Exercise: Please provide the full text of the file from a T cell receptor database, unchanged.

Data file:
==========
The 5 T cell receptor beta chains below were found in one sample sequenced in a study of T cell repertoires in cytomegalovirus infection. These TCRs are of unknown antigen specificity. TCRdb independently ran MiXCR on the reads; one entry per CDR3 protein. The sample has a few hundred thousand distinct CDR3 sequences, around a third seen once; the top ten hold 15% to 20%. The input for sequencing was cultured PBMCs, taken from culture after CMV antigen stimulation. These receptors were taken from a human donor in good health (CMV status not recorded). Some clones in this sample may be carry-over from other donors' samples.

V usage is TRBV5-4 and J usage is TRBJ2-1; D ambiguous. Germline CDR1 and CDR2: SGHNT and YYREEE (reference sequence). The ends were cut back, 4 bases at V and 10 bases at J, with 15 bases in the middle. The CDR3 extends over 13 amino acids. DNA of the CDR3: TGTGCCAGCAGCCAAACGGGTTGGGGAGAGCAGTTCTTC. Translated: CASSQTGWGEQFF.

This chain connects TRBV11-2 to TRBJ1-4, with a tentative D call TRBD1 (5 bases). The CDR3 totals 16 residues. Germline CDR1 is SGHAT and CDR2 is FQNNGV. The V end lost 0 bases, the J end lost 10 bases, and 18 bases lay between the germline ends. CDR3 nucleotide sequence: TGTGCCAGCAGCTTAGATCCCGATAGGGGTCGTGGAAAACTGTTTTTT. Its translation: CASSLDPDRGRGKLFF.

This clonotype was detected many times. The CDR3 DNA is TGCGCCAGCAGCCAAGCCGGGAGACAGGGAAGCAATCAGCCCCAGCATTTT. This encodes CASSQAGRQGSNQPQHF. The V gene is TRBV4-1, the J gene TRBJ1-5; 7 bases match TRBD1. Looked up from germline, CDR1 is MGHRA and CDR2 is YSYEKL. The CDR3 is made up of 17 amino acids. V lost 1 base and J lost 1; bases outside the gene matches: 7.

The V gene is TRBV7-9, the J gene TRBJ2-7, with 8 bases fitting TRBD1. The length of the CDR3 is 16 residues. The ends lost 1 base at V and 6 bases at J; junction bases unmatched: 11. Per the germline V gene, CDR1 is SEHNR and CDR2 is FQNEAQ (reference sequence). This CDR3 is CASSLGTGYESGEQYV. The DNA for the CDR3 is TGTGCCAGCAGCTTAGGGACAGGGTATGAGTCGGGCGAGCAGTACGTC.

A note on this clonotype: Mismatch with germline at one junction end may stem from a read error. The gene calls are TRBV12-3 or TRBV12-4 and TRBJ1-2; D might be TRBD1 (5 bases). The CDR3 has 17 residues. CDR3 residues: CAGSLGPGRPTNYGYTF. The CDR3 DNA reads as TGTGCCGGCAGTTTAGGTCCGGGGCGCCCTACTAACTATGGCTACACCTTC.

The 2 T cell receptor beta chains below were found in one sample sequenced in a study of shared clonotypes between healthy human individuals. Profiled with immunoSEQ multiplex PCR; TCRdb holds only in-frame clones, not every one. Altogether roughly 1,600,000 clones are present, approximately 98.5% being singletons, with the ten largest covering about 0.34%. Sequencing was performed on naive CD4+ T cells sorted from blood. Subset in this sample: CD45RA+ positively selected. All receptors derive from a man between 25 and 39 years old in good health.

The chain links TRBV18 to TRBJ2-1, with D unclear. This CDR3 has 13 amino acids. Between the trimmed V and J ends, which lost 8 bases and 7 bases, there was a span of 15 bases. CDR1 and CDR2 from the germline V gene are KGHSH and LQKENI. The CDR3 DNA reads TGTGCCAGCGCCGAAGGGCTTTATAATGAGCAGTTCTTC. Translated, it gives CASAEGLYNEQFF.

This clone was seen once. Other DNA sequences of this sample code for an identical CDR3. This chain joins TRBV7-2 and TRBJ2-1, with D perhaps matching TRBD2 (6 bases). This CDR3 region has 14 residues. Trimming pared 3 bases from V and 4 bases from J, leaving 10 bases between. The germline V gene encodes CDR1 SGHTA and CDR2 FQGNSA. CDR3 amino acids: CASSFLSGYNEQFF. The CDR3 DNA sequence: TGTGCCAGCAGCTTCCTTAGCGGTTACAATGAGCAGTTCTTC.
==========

The 5 T cell receptor beta chains below were found in one sample sequenced in a study of T cell repertoires in cytomegalovirus infection. These TCRs are of unknown antigen specificity. TCRdb independently ran MiXCR on the reads; one entry per CDR3 protein. The sample has a few hundred thousand distinct CDR3 sequences, around a third seen once; the top ten hold 15% to 20%. The input for sequencing was cultured PBMCs, taken from culture after CMV antigen stimulation. These receptors were taken from a human donor in good health (CMV status not recorded). Some clones in this sample may be carry-over from other donors' samples.

V usage is TRBV5-4 and J usage is TRBJ2-1; D ambiguous. Germline CDR1 and CDR2: SGHNT and YYREEE (reference sequence). The ends were cut back, 4 bases at V and 10 bases at J, with 15 bases in the middle. The CDR3 extends over 13 amino acids. DNA of the CDR3: TGTGCCAGCAGCCAAACGGGTTGGGGAGAGCAGTTCTTC. Translated: CASSQTGWGEQFF.

This chain connects TRBV11-2 to TRBJ1-4, with a tentative D call TRBD1 (5 bases). The CDR3 totals 16 residues. Germline CDR1 is SGHAT and CDR2 is FQNNGV. The V end lost 0 bases, the J end lost 10 bases, and 18 bases lay between the germline ends. CDR3 nucleotide sequence: TGTGCCAGCAGCTTAGATCCCGATAGGGGTCGTGGAAAACTGTTTTTT. Its translation: CASSLDPDRGRGKLFF.

This clonotype was detected many times. The CDR3 DNA is TGCGCCAGCAGCCAAGCCGGGAGACAGGGAAGCAATCAGCCCCAGCATTTT. This encodes CASSQAGRQGSNQPQHF. The V gene is TRBV4-1, the J gene TRBJ1-5; 7 bases match TRBD1. Looked up from germline, CDR1 is MGHRA and CDR2 is YSYEKL. The CDR3 is made up of 17 amino acids. V lost 1 base and J lost 1; bases outside the gene matches: 7.

The V gene is TRBV7-9, the J gene TRBJ2-7, with 8 bases fitting TRBD1. The length of the CDR3 is 16 residues. The ends lost 1 base at V and 6 bases at J; junction bases unmatched: 11. Per the germline V gene, CDR1 is SEHNR and CDR2 is FQNEAQ (reference sequence). This CDR3 is CASSLGTGYESGEQYV. The DNA for the CDR3 is TGTGCCAGCAGCTTAGGGACAGGGTATGAGTCGGGCGAGCAGTACGTC.

A note on this clonotype: Mismatch with germline at one junction end may stem from a read error. The gene calls are TRBV12-3 or TRBV12-4 and TRBJ1-2; D might be TRBD1 (5 bases). The CDR3 has 17 residues. CDR3 residues: CAGSLGPGRPTNYGYTF. The CDR3 DNA reads as TGTGCCGGCAGTTTAGGTCCGGGGCGCCCTACTAACTATGGCTACACCTTC.

The 2 T cell receptor beta chains below were found in one sample sequenced in a study of shared clonotypes between healthy human individuals. Profiled with immunoSEQ multiplex PCR; TCRdb holds only in-frame clones, not every one. Altogether roughly 1,600,000 clones are present, approximately 98.5% being singletons, with the ten largest covering about 0.34%. Sequencing was performed on naive CD4+ T cells sorted from blood. Subset in this sample: CD45RA+ positively selected. All receptors derive from a man between 25 and 39 years old in good health.

The chain links TRBV18 to TRBJ2-1, with D unclear. This CDR3 has 13 amino acids. Between the trimmed V and J ends, which lost 8 bases and 7 bases, there was a span of 15 bases. CDR1 and CDR2 from the germline V gene are KGHSH and LQKENI. The CDR3 DNA reads TGTGCCAGCGCCGAAGGGCTTTATAATGAGCAGTTCTTC. Translated, it gives CASAEGLYNEQFF.

This clone was seen once. Other DNA sequences of this sample code for an identical CDR3. This chain joins TRBV7-2 and TRBJ2-1, with D perhaps matching TRBD2 (6 bases). This CDR3 region has 14 residues. Trimming pared 3 bases from V and 4 bases from J, leaving 10 bases between. The germline V gene encodes CDR1 SGHTA and CDR2 FQGNSA. CDR3 amino acids: CASSFLSGYNEQFF. The CDR3 DNA sequence: TGTGCCAGCAGCTTCCTTAGCGGTTACAATGAGCAGTTCTTC.